Chevron Bans Pacifica from Press Conference;
Drilling and Killing;
"The Incident: On May 25, 1998, after repeated unanswered requests for meetings with Chevron
officials to discuss their concerns, approximately 120 youths from the Ilaje community went to a
Chevron offshore drilling facility known as the Parabe platform, where they peacefully assembled,
unarmed, and requested to meet with Chevron officials. For the next two days, they occupied the
platform awaiting the meeting with Chevron officials, a meeting which they were told was being
arranged. During the waiting period, Bola Oyinbo, the leader of the youths, asserts Chevron workers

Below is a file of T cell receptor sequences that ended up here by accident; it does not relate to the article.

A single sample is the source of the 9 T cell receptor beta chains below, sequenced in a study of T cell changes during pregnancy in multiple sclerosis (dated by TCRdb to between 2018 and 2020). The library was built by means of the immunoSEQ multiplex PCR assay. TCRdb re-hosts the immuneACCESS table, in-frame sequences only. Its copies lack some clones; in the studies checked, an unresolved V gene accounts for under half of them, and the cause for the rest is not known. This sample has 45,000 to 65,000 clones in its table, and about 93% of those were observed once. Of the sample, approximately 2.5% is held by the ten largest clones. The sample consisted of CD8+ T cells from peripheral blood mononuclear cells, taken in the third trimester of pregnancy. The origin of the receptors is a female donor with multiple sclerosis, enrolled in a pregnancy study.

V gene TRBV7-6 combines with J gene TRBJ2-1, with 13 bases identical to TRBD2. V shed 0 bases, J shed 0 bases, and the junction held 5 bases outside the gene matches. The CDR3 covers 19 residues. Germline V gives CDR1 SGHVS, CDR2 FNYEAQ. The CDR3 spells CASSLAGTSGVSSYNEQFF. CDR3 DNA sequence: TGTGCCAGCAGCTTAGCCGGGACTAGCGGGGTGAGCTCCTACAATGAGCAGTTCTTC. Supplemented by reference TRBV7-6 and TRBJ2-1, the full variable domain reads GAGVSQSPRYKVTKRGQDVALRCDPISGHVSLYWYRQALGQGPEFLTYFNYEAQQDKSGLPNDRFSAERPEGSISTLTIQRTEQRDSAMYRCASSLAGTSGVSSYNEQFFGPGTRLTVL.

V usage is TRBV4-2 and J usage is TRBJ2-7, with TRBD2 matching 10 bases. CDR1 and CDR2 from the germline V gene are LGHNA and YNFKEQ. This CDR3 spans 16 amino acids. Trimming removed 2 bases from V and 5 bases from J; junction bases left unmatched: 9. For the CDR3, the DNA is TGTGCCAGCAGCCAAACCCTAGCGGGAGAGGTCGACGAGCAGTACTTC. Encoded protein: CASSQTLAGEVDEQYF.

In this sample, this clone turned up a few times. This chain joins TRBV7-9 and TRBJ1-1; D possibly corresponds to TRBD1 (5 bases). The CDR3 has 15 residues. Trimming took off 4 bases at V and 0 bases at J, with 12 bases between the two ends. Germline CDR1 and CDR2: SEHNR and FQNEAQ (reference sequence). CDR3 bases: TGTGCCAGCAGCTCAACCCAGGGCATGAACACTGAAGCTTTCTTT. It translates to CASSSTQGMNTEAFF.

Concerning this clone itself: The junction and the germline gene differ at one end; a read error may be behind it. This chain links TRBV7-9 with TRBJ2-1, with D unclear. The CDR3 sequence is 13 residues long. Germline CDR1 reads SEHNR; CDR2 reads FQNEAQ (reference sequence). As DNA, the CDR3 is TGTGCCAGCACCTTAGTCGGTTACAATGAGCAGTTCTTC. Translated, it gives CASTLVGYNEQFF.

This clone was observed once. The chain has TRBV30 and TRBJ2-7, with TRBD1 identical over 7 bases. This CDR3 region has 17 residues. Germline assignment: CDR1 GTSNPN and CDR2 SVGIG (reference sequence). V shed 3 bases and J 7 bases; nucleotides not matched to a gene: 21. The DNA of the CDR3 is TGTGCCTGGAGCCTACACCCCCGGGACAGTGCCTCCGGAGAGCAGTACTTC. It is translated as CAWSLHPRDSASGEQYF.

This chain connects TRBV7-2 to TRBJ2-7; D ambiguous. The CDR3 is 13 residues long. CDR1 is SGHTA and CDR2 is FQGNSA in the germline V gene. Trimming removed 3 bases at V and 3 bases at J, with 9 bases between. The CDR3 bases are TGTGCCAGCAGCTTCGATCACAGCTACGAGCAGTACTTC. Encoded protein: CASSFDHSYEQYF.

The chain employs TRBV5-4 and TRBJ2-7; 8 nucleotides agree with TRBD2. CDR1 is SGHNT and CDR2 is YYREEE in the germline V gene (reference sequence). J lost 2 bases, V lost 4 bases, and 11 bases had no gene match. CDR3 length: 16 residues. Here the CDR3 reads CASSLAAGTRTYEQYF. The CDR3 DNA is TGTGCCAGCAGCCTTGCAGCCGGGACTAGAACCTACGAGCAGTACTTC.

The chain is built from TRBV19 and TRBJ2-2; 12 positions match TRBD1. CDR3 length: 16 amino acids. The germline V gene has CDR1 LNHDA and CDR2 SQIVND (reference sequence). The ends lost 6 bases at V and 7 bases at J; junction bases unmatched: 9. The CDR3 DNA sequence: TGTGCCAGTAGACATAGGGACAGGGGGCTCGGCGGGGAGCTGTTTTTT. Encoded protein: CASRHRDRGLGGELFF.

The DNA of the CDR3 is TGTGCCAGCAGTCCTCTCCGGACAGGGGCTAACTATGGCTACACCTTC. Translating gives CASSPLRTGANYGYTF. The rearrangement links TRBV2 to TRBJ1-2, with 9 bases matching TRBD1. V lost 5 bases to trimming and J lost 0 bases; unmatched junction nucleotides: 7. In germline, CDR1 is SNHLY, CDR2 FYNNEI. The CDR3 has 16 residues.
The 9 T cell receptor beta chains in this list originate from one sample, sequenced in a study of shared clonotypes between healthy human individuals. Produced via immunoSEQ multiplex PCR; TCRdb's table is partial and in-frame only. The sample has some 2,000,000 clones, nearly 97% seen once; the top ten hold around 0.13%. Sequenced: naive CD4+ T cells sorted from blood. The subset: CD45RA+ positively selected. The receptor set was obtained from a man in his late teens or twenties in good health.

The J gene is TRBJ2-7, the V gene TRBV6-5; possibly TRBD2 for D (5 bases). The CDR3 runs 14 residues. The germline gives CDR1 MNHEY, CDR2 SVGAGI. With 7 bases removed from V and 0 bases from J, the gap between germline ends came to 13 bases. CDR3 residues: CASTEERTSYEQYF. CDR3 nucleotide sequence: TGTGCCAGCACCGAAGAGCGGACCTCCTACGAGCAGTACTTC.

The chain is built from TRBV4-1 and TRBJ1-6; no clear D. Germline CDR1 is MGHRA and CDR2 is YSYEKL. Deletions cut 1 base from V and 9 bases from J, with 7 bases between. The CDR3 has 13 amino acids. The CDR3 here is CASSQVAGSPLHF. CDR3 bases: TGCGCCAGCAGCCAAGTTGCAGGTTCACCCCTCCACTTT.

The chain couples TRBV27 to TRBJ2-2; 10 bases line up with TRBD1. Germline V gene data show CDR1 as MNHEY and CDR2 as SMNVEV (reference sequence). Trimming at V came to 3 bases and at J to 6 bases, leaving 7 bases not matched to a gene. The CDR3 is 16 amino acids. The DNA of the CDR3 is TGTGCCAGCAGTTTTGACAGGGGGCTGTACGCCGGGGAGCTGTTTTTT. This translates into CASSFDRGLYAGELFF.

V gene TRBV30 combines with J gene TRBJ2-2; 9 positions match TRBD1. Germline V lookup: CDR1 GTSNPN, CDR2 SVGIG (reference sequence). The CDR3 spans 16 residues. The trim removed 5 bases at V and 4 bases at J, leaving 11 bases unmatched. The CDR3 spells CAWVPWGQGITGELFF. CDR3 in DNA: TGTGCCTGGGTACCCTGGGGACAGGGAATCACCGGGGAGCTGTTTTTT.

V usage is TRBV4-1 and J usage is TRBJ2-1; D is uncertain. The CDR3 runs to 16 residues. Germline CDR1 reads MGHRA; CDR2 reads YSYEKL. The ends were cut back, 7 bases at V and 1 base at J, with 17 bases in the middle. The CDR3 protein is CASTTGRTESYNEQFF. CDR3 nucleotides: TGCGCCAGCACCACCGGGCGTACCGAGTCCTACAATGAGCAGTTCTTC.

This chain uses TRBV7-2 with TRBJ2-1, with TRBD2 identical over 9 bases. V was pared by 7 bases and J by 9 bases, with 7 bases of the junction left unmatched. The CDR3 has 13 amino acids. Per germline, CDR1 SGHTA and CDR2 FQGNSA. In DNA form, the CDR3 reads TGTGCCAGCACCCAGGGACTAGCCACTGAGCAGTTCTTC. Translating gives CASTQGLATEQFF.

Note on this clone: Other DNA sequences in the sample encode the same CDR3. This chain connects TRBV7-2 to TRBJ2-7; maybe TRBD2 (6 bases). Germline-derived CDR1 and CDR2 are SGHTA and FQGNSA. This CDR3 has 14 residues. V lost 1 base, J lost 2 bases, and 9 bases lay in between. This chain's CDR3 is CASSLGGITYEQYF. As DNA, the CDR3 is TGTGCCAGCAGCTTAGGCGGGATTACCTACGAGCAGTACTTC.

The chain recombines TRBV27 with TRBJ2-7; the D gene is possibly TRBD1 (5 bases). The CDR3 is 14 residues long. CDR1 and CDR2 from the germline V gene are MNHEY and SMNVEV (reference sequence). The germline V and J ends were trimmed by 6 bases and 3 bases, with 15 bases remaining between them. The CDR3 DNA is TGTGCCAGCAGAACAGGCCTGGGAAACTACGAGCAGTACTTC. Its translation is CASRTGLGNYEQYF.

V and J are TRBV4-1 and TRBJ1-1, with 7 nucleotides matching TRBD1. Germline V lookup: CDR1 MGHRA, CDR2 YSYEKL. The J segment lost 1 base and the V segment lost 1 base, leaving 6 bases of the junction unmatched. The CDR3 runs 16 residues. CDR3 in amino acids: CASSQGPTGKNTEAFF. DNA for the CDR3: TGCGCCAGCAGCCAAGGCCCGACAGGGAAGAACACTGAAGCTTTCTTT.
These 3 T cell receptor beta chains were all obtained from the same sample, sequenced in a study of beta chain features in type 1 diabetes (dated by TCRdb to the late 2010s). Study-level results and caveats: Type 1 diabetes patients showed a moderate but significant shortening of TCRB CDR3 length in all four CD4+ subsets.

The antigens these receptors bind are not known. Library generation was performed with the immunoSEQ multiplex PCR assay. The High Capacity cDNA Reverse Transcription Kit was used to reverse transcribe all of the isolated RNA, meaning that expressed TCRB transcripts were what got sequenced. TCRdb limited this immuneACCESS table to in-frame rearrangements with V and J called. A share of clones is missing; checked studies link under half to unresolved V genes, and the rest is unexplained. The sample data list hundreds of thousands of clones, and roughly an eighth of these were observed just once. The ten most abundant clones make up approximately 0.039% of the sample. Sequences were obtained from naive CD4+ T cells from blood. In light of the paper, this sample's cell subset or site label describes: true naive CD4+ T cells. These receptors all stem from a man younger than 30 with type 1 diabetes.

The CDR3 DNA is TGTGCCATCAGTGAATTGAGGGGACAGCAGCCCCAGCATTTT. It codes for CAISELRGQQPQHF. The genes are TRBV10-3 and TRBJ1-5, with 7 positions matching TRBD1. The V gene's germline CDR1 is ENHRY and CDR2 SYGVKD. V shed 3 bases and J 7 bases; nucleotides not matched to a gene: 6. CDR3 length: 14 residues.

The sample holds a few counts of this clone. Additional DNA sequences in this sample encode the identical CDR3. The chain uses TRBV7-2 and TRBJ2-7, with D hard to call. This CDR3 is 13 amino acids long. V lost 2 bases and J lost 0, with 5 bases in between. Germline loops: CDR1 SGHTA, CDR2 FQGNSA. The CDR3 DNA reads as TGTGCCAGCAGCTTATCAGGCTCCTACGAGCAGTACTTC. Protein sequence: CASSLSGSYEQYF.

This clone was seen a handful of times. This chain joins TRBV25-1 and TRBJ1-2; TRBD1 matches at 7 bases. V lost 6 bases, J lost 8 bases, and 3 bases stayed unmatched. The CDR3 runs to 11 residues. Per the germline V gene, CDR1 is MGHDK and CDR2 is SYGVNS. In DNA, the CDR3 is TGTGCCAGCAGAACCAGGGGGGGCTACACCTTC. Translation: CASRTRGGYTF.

continued their operations until management instructed otherwise on May 27.15 While Chevron
maintains that their 200 employees were held hostage by the "armed" protesters, evidence and
testimony by Chevron employees suggest that the Chevron employees were in fact free to come and
go from the platform. James Neku, Chevron's acting head of security in Nigeria who accompanied
the security forces, acknowledged that the youths on the platform were unarmed and that armed
security guards and Nigerian military personnel working for Chevron remained on the platform
throughout the incident.16 In addition, one Chevron employee who fell ill was escorted away by
helicopter without interference from the demonstrators.17
On May 27, 1998, an agreement was reached between the representatives of Chevron and the